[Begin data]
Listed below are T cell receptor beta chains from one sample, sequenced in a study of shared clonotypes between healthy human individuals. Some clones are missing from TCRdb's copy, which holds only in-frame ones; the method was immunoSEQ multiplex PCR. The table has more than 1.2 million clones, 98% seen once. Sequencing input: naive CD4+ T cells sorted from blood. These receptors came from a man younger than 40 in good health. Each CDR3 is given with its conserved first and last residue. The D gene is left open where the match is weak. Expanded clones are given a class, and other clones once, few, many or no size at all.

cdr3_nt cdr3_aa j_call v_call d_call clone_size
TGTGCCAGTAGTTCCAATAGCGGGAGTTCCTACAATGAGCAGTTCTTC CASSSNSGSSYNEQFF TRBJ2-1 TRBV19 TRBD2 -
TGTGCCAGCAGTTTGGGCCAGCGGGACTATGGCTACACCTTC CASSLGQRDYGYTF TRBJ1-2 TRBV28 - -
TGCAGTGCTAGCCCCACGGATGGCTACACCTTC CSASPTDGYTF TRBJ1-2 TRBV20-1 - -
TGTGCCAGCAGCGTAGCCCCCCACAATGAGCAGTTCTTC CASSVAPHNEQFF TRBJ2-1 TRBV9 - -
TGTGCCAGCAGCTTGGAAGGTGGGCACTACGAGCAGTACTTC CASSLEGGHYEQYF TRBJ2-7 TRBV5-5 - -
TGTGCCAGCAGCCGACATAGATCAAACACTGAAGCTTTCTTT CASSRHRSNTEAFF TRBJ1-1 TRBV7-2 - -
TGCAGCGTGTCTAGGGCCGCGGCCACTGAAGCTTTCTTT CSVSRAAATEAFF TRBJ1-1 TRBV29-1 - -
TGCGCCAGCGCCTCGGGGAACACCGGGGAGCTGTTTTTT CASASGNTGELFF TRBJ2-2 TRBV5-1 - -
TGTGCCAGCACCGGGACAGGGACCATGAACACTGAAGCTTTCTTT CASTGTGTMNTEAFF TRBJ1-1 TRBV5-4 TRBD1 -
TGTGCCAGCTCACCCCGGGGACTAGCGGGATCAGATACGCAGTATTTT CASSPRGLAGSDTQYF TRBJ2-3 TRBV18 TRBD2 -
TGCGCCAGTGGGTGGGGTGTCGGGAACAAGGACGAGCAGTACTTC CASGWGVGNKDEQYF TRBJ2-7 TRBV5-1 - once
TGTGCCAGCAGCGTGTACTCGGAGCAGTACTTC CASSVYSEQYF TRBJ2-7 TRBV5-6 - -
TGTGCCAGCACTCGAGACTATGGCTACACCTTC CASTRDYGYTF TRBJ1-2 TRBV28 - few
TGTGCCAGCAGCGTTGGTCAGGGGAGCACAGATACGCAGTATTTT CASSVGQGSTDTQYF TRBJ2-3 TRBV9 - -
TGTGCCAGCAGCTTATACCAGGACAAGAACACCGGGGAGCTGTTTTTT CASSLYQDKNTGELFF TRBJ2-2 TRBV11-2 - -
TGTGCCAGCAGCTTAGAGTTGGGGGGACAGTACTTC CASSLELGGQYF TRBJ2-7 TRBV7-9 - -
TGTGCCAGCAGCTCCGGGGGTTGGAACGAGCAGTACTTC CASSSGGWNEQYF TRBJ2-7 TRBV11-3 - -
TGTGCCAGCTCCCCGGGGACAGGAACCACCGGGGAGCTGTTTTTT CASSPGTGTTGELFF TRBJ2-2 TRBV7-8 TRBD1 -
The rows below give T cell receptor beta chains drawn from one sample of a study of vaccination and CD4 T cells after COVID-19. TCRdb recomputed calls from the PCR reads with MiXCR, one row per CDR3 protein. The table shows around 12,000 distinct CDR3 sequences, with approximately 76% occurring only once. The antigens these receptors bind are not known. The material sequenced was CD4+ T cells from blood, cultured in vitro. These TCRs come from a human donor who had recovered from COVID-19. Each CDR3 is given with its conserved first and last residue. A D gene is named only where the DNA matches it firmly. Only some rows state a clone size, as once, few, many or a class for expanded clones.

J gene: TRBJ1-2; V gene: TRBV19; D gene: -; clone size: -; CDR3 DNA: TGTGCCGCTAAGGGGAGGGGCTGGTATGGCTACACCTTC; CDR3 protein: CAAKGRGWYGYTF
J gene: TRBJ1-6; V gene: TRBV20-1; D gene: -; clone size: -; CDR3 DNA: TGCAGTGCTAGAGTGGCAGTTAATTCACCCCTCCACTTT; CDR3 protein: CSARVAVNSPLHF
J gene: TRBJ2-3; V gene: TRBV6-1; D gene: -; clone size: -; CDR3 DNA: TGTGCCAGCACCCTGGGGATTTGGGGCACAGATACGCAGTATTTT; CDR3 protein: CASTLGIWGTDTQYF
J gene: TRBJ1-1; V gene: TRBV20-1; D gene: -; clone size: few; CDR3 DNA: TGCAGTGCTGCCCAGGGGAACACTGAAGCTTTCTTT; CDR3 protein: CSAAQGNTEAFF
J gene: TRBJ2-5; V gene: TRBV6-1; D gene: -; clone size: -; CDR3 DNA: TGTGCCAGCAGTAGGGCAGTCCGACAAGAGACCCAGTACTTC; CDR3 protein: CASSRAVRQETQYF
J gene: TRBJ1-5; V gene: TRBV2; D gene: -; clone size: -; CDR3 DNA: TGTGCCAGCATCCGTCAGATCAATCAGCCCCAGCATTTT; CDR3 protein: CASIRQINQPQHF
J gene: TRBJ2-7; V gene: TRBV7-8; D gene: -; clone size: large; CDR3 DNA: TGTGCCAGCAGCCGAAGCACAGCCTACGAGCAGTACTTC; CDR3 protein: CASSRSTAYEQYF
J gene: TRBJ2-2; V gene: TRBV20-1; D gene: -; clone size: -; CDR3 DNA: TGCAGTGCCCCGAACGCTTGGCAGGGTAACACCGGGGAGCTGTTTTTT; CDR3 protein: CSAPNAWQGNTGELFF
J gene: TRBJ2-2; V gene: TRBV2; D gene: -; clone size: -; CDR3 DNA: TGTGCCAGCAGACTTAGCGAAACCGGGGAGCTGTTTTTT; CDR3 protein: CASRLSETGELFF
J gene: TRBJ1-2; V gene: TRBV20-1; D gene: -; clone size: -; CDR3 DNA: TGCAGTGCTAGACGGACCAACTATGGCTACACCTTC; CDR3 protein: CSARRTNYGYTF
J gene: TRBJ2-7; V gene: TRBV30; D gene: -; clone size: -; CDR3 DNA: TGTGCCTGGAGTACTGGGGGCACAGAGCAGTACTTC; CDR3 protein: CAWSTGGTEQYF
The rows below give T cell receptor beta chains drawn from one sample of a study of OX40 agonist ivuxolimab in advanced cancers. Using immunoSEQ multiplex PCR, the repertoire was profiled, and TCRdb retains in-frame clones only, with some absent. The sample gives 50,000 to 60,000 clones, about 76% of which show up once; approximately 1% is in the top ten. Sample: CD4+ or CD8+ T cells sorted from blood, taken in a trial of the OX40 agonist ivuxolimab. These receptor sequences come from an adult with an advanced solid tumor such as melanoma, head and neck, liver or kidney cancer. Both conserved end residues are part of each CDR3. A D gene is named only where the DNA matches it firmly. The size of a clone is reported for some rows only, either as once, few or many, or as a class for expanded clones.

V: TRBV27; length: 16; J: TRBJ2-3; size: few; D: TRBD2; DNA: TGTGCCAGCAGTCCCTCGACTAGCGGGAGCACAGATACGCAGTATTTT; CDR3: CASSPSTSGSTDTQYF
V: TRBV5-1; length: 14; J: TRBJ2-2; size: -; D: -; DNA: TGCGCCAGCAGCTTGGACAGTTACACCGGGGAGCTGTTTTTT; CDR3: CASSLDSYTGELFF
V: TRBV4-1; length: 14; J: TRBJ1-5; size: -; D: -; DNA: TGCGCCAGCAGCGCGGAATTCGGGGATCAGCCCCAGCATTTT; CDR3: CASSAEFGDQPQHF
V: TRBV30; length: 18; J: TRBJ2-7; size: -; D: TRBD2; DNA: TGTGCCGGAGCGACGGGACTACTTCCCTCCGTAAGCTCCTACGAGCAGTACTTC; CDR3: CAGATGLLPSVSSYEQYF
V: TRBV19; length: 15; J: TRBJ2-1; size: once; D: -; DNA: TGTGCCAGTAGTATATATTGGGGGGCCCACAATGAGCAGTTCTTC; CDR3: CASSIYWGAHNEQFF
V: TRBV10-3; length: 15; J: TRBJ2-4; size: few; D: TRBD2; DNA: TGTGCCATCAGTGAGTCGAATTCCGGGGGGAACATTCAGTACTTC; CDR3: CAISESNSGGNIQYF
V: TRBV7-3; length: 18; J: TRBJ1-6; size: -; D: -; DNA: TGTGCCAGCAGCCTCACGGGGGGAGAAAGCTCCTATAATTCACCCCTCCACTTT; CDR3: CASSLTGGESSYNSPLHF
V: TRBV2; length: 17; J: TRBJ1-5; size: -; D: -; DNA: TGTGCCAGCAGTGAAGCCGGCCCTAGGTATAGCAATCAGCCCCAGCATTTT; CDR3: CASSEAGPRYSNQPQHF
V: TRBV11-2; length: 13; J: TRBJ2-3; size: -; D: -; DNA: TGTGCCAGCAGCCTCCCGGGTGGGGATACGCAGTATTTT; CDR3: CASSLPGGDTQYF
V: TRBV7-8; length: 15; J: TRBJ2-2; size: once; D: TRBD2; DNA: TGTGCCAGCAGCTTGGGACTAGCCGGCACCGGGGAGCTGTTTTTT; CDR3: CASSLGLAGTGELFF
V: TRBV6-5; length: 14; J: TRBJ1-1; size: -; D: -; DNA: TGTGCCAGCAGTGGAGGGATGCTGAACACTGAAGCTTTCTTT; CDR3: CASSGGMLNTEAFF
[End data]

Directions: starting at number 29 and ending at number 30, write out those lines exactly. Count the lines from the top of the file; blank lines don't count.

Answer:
J gene: TRBJ2-2; V gene: TRBV20-1; D gene: -; clone size: -; CDR3 DNA: TGCAGTGCCCCGAACGCTTGGCAGGGTAACACCGGGGAGCTGTTTTTT; CDR3 protein: CSAPNAWQGNTGELFF
J gene: TRBJ2-2; V gene: TRBV2; D gene: -; clone size: -; CDR3 DNA: TGTGCCAGCAGACTTAGCGAAACCGGGGAGCTGTTTTTT; CDR3 protein: CASRLSETGELFF